My First Travel Listicle

One way to drive 2500+ miles in four days (3 full days + two half-days = four days):

  1. Don’t string all those days together – break for a day, or maybe a few days to hang out with your friends along the way.
  2. Don’t bring food in the car you’ll regret eating later. In fact, if you only have healthy snacks in the car, you’re likely to eat nothing else until you stop for dinner – a traveler in motion tends to stay in motion.
  3. RE: #2 – Good for making time, bad for really seeing the country you’re driving through. Also bad for your attitude by the end of the day.
  4. Relearn how to pump your own gas efficiently.

    taking photos while driving
    This one has everything – poor framing, not enough zoom, streaks on the windshield and a bit of the steering wheel.
  5. Notice all the billboards and road signs that say “Don’t Text and Drive.” (or alternately, “Don’t TXT & Drive,” because that guy was hip to the young people). Notice how none of them say “Don’t Take Photos and Drive.” Proceed accordingly.
  6. 80mph in South Dakota. Seriously?
  7. Do not plan to see a national landmark at the end of a long day of driving when the weather has quite unexpectedly turned cold and snowy. You will not enjoy it.Mount Rushmore South Dakota snow
  8. Realize you should have gotten an EZPass for driving through the northern part of the Central and Eastern Time Zones. You’re spending a lot of money and extra time paying a ton of tolls.
  9. RE: #7 and 8 – Acknowledge that the need to do research for a long trip does not completely go away just because you have Google Maps.
  10. Notice how amazed you are when you recognize street names and realize you are able to actually drive all the way to Cleveland, that place you used to live. Marvel at the surprise you feel, though this was your goal all along.
  11. Try to explain #10 to people and watch them be very confused by you. Be glad they are friends and like you anyway.
  12. Send blessings to the Google Maps people for helping you navigate strange cities.
  13. Don’t assume cool tourist traps will be open for business before Memorial Day just because they have the Blues Brothers out front.Blues Bro VT
  14. Give yourself smug cool points for your Oregon license plate as you get further east, until you see the dude with the Alaska plates. Decide Alaska dude had his truck shipped out here and go back to feeling smug.
  15. Notice how your car is downshifting to climb that hill and realize it hasn’t had to climb a hill in four states.
  16. Decide that upstate New York looks much like the Wisconsin Dells.
  17. Be surprised that some areas of Vermont and New Hampshire look much like the Matanuska Valley.
  18. Curse the Google Maps people for being unable to locate your sister’s house in rural New Hampshire.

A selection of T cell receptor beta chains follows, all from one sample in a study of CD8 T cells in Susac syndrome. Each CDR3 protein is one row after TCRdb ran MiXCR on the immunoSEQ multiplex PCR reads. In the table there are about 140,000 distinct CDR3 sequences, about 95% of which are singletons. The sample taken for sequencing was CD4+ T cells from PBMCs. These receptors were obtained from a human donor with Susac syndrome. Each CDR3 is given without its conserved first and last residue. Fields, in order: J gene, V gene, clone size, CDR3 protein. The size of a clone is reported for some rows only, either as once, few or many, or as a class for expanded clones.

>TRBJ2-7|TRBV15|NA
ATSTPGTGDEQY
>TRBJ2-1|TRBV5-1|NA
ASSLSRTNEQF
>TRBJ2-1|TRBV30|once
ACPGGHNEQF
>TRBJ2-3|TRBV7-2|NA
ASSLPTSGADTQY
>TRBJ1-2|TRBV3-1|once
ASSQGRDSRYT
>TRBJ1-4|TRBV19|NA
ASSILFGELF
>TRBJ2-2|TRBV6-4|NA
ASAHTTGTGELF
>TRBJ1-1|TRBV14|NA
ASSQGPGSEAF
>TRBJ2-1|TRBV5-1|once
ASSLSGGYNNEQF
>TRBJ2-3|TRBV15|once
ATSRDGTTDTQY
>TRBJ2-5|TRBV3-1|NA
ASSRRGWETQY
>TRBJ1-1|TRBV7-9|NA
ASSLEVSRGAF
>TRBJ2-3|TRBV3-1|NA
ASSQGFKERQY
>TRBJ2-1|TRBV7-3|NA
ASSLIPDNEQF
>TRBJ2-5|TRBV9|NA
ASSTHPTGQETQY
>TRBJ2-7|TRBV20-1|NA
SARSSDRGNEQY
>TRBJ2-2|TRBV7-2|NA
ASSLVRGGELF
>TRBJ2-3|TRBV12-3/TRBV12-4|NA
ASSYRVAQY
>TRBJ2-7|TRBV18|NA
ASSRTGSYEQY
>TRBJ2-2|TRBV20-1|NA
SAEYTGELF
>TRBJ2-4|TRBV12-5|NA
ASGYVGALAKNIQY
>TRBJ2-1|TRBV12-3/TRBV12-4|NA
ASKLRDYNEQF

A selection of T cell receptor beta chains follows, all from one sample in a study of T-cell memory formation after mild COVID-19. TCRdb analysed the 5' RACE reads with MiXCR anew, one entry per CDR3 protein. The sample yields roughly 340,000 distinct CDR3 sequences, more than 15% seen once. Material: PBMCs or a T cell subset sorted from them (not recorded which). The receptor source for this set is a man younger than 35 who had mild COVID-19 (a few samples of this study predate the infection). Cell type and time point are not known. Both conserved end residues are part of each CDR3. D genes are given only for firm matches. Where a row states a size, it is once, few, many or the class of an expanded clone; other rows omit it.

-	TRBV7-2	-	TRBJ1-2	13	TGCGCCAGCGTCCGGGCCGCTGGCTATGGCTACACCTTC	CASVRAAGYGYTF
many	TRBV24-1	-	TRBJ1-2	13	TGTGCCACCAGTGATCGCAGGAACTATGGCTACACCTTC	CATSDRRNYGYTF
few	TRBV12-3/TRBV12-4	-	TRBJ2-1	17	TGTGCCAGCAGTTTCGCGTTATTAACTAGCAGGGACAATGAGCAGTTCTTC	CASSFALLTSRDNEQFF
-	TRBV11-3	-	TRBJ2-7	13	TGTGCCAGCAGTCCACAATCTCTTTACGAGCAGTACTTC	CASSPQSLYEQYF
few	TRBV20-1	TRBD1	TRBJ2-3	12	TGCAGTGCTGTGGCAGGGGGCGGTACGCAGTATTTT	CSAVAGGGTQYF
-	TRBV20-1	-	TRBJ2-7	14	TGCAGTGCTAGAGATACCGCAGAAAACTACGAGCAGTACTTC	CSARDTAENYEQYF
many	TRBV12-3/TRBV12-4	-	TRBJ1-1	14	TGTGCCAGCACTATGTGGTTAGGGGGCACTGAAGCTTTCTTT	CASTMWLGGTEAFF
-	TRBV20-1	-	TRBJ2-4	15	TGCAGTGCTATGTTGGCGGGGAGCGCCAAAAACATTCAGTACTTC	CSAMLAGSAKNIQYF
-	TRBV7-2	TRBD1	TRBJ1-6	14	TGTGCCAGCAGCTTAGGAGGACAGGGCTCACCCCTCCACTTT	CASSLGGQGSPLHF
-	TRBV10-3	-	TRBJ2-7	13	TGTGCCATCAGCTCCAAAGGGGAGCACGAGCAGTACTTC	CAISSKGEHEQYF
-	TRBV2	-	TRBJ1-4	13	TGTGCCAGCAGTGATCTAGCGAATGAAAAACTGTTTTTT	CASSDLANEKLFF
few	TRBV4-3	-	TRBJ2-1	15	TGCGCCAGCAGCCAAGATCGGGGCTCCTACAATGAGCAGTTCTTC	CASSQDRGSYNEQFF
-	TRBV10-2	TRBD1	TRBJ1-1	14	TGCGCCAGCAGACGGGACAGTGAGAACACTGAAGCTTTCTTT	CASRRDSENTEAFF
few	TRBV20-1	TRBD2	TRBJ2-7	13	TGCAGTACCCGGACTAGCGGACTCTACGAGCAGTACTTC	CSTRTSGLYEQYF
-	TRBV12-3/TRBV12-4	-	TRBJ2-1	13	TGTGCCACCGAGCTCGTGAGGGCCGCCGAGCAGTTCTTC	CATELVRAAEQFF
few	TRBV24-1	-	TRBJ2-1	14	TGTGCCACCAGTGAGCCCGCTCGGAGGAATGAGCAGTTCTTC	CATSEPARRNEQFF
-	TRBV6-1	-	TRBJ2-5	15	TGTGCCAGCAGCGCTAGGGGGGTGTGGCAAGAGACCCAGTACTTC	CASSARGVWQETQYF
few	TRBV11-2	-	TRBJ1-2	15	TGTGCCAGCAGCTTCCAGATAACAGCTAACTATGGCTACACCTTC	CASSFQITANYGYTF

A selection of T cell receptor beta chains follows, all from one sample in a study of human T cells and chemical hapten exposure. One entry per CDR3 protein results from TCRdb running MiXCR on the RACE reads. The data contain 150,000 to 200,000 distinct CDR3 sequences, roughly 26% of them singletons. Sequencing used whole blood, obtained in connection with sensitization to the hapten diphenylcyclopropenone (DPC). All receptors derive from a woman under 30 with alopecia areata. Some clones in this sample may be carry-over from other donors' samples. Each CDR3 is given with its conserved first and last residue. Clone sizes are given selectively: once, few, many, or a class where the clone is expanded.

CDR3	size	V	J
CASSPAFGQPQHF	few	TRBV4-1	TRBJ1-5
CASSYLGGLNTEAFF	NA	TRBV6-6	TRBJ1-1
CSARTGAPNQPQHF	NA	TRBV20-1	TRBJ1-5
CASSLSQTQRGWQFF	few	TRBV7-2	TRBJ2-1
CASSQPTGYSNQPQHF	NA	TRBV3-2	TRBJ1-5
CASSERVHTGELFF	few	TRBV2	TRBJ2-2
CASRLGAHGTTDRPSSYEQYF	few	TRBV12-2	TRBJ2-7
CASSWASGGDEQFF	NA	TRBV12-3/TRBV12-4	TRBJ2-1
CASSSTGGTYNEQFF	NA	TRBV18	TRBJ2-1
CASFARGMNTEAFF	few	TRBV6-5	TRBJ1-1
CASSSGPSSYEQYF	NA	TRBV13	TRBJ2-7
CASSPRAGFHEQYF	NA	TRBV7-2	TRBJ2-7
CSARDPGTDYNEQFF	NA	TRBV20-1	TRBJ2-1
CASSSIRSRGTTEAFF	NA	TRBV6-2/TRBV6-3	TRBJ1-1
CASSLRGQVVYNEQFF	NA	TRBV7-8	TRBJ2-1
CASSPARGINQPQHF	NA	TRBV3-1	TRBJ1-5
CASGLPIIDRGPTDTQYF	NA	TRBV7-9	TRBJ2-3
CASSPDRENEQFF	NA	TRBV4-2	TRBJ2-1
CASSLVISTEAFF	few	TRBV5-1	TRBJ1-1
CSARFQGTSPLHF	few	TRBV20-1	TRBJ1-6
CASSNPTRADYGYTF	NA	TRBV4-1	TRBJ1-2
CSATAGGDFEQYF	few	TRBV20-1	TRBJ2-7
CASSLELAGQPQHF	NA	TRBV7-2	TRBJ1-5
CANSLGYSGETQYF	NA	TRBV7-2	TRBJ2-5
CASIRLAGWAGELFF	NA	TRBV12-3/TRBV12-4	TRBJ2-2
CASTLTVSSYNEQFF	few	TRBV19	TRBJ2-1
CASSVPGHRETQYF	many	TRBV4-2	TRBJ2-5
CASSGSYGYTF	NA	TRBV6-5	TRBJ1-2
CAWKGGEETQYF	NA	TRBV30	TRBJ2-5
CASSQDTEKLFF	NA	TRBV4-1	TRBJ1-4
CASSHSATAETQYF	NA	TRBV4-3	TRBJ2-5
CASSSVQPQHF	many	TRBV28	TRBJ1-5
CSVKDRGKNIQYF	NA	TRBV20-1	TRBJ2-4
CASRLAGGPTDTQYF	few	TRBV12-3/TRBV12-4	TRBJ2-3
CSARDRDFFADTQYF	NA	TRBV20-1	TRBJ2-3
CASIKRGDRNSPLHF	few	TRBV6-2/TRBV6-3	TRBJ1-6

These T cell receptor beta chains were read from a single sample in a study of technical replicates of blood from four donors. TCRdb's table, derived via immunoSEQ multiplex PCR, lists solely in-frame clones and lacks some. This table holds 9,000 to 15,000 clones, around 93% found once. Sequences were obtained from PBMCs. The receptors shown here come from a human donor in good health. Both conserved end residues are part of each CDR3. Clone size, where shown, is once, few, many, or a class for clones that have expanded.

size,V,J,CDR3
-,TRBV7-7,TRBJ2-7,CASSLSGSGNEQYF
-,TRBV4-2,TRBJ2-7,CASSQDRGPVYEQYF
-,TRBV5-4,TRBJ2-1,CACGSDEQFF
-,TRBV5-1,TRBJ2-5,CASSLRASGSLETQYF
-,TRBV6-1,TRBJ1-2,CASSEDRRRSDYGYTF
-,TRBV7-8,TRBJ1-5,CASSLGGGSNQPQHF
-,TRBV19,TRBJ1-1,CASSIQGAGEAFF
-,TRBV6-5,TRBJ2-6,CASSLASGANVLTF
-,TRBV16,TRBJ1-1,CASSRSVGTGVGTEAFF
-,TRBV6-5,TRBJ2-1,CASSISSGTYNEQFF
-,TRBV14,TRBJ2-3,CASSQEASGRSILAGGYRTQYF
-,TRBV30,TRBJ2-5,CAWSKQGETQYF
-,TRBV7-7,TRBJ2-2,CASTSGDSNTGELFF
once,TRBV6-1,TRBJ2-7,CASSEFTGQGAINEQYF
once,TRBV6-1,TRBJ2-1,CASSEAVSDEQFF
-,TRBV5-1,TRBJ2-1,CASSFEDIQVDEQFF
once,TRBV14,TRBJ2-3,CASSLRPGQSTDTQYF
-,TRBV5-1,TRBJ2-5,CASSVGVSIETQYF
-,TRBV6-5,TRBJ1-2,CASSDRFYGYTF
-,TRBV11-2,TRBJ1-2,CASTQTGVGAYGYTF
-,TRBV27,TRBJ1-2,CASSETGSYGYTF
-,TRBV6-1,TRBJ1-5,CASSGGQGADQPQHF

Where Did All That Time Go? On Being Busy But Not Accomplishing Much

Columbia Falls, Montana, Rocky Mountains
The view as I run errands and do not get my shit done
Keeping your own agenda while not keeping your own space is not an easy thing to do.

This month in Montana – while wonderful, and notable for the lack of morning alarms being set – is more a transition than the beginning of this thing I’m doing, whatever that is.

I had promised to do whatever I could to help take care of things for my mom (who moved to a new place the day I arrived) that would normally have fallen on Susan’s already quite full shoulders. So my days were filled with errands and cleaning and packing and organizing and stuff – but not my stuff, someone else’s stuff.

And staying in a household full of other people, and therefore other people’s agendas, exerts an influence, even when not intentionally exerted. Dishes are dirty, dinners need to be prepared, various chores completed and errands run. AS I’M TYPING THIS – I received a phone call to add one more (important, necessary) thing to my list of chores today. THIS IS WHAT I’M TALKING ABOUT.

I’ve been the only adult in my household for most of the last 16 years. All chores were my chores (or those having to do with the minor child in the house – so, mine), all my agenda, all my shit and no one else’s.

The only other agendas that got in the door were those I made a point of inviting. This is not always ideal, frankly, because I tend to isolate myself. But as far as ‘who’s shit am I working on today?,’ the answer was almost exclusively ‘MINE.’

I remember – long ago and far away – living in a house with five adults and one child (mine). Most of the other adults were either working or in school. As the only adult with free time during the day and a vehicle, it fell to me to do the chores and errands for ALL the adults in the house. It was easy to have an entire week go by where nothing of my own got accomplished other than my share of the household chores.

This is not by way of complaining that I was forced/expected to do these things – no, no, no.  This is me realizing that I will have to be more disciplined about creating my own agenda and making sure it gets on the list of things that need doing while staying with other people.

It’s really easy for me to go along with those around me who have a plan, especially a plan for the upkeep and maintenance of me and those around me. Of course I have to contribute to those things. And I volunteered to do all the things regarding Mom’s apartment. But if I don’t put my own stuff (organize things for road trip, confirm crash pads for road trip, write for blog, investigate writing for cash, etc.) on the list, then three weeks can go by while NONE of those things get accomplished.

Which is basically what just happened.

I will need to get better at this if I’m going to extend this current lifestyle beyond the money in my savings account.